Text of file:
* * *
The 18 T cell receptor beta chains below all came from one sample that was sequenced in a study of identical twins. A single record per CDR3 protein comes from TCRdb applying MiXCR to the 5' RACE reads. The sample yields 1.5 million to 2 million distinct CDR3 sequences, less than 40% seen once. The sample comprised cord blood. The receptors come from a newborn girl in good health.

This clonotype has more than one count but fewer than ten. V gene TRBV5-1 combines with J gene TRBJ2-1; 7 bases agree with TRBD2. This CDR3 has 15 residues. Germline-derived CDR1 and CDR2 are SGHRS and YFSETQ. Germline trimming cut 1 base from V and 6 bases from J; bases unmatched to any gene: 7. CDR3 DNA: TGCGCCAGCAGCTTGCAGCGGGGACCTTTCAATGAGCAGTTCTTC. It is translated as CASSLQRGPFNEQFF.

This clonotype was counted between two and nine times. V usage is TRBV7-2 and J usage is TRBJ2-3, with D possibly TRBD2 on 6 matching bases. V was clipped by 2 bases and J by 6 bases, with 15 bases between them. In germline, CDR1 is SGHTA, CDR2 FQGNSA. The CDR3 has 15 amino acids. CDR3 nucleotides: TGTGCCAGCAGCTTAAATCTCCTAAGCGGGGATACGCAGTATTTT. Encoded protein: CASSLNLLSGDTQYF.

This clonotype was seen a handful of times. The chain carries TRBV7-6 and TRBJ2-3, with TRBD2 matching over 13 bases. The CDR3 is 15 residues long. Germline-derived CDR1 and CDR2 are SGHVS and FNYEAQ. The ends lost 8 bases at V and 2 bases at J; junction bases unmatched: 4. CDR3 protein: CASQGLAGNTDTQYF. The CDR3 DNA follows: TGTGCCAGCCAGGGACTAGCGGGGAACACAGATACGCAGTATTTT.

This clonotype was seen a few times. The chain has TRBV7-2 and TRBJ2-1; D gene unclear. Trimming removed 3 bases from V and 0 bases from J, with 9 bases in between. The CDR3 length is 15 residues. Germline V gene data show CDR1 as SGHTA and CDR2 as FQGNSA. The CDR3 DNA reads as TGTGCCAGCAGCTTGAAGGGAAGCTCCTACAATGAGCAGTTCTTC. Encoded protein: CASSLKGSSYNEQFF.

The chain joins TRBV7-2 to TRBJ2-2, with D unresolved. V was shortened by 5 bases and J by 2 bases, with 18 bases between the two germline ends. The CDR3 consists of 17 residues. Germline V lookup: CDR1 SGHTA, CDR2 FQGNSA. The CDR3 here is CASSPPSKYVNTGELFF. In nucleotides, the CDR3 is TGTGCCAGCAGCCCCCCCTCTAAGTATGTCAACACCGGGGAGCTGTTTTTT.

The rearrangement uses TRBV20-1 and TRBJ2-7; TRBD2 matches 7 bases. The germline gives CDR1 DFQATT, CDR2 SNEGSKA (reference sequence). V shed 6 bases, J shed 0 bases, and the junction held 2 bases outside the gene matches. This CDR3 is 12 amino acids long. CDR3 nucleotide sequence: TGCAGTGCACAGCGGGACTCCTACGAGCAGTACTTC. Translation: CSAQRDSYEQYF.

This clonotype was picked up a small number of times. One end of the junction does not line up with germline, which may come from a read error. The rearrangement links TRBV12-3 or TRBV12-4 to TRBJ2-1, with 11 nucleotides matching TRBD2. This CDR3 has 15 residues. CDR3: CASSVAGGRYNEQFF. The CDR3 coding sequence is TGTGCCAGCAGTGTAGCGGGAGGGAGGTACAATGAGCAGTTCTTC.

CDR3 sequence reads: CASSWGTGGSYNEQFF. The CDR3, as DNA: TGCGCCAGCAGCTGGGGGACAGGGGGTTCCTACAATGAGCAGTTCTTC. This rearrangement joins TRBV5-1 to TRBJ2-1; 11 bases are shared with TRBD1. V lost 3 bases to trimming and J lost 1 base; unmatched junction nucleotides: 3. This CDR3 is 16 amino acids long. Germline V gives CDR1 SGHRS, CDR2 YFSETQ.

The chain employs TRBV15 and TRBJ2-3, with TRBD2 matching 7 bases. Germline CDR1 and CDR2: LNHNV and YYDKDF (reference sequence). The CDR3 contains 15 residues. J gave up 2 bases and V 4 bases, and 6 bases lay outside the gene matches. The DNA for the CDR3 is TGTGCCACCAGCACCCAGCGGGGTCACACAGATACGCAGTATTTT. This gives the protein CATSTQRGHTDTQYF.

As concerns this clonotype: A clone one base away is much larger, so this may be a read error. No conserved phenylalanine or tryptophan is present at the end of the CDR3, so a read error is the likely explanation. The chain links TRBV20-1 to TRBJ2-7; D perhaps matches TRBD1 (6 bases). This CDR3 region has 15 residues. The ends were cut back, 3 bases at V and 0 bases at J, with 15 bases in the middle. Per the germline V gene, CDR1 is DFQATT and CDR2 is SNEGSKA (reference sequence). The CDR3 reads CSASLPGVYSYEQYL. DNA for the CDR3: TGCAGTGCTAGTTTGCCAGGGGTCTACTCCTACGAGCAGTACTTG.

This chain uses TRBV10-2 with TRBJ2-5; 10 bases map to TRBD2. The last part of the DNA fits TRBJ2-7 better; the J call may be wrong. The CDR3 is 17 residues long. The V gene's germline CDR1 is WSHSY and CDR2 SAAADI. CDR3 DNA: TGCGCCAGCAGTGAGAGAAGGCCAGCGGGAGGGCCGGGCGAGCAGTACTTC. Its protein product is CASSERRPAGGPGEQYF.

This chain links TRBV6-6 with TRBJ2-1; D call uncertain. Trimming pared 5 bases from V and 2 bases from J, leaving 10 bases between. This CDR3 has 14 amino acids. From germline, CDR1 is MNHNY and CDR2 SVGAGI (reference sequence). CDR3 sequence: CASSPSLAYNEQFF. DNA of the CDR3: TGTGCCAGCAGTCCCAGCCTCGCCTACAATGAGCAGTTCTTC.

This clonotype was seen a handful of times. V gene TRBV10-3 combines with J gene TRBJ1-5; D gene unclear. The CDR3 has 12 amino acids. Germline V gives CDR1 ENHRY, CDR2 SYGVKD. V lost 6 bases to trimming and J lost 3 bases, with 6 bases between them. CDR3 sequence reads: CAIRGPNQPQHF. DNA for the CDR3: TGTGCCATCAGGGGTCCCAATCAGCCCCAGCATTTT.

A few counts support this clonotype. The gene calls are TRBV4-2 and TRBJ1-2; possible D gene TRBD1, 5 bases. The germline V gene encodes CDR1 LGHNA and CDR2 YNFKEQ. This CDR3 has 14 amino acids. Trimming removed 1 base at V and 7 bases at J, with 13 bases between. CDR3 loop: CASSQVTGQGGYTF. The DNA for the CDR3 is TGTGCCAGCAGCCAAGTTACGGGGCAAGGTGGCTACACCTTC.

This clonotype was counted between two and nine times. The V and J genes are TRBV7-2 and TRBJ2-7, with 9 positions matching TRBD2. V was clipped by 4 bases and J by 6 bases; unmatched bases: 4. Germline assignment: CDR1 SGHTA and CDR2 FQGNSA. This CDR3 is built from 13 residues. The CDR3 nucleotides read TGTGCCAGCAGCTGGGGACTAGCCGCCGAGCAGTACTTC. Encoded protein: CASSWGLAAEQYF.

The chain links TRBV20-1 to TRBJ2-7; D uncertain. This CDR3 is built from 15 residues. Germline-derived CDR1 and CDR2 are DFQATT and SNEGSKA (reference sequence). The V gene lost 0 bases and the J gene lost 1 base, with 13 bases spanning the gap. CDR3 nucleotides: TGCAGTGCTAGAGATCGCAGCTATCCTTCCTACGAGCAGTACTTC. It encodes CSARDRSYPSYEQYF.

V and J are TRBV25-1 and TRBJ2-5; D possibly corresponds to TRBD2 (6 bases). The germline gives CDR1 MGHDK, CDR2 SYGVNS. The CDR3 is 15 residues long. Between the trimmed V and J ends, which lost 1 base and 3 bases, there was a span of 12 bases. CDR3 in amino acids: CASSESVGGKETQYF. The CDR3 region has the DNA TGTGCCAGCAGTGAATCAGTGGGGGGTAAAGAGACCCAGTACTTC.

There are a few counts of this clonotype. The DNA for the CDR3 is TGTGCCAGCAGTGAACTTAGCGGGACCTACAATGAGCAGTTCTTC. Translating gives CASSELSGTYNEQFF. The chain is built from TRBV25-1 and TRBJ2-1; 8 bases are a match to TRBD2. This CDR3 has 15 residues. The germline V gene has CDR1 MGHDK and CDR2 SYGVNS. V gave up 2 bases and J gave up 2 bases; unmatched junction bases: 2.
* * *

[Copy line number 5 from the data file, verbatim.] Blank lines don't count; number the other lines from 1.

This clonotype was seen a few times. The chain has TRBV7-2 and TRBJ2-1; D gene unclear. Trimming removed 3 bases from V and 0 bases from J, with 9 bases in between. The CDR3 length is 15 residues. Germline V gene data show CDR1 as SGHTA and CDR2 as FQGNSA. The CDR3 DNA reads as TGTGCCAGCAGCTTGAAGGGAAGCTCCTACAATGAGCAGTTCTTC. Encoded protein: CASSLKGSSYNEQFF.